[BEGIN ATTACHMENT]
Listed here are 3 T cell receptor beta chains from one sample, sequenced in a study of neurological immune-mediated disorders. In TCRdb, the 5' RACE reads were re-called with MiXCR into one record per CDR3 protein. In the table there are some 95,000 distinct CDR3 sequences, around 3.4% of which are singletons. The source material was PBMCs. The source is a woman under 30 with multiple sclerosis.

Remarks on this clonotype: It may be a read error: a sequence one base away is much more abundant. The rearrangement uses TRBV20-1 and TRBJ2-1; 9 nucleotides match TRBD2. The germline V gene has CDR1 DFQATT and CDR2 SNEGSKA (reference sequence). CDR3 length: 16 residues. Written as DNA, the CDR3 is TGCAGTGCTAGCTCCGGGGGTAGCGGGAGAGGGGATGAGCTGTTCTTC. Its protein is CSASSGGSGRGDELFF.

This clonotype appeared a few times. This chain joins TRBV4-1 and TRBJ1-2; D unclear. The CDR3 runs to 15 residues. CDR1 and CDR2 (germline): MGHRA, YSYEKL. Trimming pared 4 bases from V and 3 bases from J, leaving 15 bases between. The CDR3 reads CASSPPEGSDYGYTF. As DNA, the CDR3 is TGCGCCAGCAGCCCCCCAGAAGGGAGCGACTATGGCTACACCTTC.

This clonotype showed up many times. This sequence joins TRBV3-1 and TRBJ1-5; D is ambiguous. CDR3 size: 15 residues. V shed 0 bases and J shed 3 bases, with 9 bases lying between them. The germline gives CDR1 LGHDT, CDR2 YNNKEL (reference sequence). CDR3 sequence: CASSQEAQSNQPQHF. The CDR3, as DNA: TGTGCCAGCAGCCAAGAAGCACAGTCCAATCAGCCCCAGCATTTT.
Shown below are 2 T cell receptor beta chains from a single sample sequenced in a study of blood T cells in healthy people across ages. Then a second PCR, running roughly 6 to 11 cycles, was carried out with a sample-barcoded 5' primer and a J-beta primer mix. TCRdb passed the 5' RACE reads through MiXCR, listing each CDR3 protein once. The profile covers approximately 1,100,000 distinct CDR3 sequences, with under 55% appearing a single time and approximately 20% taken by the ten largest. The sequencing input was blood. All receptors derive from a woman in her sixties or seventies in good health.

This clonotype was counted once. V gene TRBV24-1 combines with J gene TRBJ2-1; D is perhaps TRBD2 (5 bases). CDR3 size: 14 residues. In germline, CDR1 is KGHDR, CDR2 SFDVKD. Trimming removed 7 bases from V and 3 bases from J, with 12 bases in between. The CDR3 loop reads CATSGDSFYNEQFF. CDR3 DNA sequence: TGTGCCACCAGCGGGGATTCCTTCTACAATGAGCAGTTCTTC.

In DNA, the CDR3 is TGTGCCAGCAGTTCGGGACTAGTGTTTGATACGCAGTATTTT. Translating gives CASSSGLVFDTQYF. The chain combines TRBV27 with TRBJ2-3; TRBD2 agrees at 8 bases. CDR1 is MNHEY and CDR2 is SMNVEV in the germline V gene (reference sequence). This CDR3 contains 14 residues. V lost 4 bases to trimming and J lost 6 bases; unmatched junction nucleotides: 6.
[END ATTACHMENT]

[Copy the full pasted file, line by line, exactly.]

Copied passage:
Listed here are 3 T cell receptor beta chains from one sample, sequenced in a study of neurological immune-mediated disorders. In TCRdb, the 5' RACE reads were re-called with MiXCR into one record per CDR3 protein. In the table there are some 95,000 distinct CDR3 sequences, around 3.4% of which are singletons. The source material was PBMCs. The source is a woman under 30 with multiple sclerosis.

Remarks on this clonotype: It may be a read error: a sequence one base away is much more abundant. The rearrangement uses TRBV20-1 and TRBJ2-1; 9 nucleotides match TRBD2. The germline V gene has CDR1 DFQATT and CDR2 SNEGSKA (reference sequence). CDR3 length: 16 residues. Written as DNA, the CDR3 is TGCAGTGCTAGCTCCGGGGGTAGCGGGAGAGGGGATGAGCTGTTCTTC. Its protein is CSASSGGSGRGDELFF.

This clonotype appeared a few times. This chain joins TRBV4-1 and TRBJ1-2; D unclear. The CDR3 runs to 15 residues. CDR1 and CDR2 (germline): MGHRA, YSYEKL. Trimming pared 4 bases from V and 3 bases from J, leaving 15 bases between. The CDR3 reads CASSPPEGSDYGYTF. As DNA, the CDR3 is TGCGCCAGCAGCCCCCCAGAAGGGAGCGACTATGGCTACACCTTC.

This clonotype showed up many times. This sequence joins TRBV3-1 and TRBJ1-5; D is ambiguous. CDR3 size: 15 residues. V shed 0 bases and J shed 3 bases, with 9 bases lying between them. The germline gives CDR1 LGHDT, CDR2 YNNKEL (reference sequence). CDR3 sequence: CASSQEAQSNQPQHF. The CDR3, as DNA: TGTGCCAGCAGCCAAGAAGCACAGTCCAATCAGCCCCAGCATTTT.
Shown below are 2 T cell receptor beta chains from a single sample sequenced in a study of blood T cells in healthy people across ages. Then a second PCR, running roughly 6 to 11 cycles, was carried out with a sample-barcoded 5' primer and a J-beta primer mix. TCRdb passed the 5' RACE reads through MiXCR, listing each CDR3 protein once. The profile covers approximately 1,100,000 distinct CDR3 sequences, with under 55% appearing a single time and approximately 20% taken by the ten largest. The sequencing input was blood. All receptors derive from a woman in her sixties or seventies in good health.

This clonotype was counted once. V gene TRBV24-1 combines with J gene TRBJ2-1; D is perhaps TRBD2 (5 bases). CDR3 size: 14 residues. In germline, CDR1 is KGHDR, CDR2 SFDVKD. Trimming removed 7 bases from V and 3 bases from J, with 12 bases in between. The CDR3 loop reads CATSGDSFYNEQFF. CDR3 DNA sequence: TGTGCCACCAGCGGGGATTCCTTCTACAATGAGCAGTTCTTC.

In DNA, the CDR3 is TGTGCCAGCAGTTCGGGACTAGTGTTTGATACGCAGTATTTT. Translating gives CASSSGLVFDTQYF. The chain combines TRBV27 with TRBJ2-3; TRBD2 agrees at 8 bases. CDR1 is MNHEY and CDR2 is SMNVEV in the germline V gene (reference sequence). This CDR3 contains 14 residues. V lost 4 bases to trimming and J lost 6 bases; unmatched junction nucleotides: 6.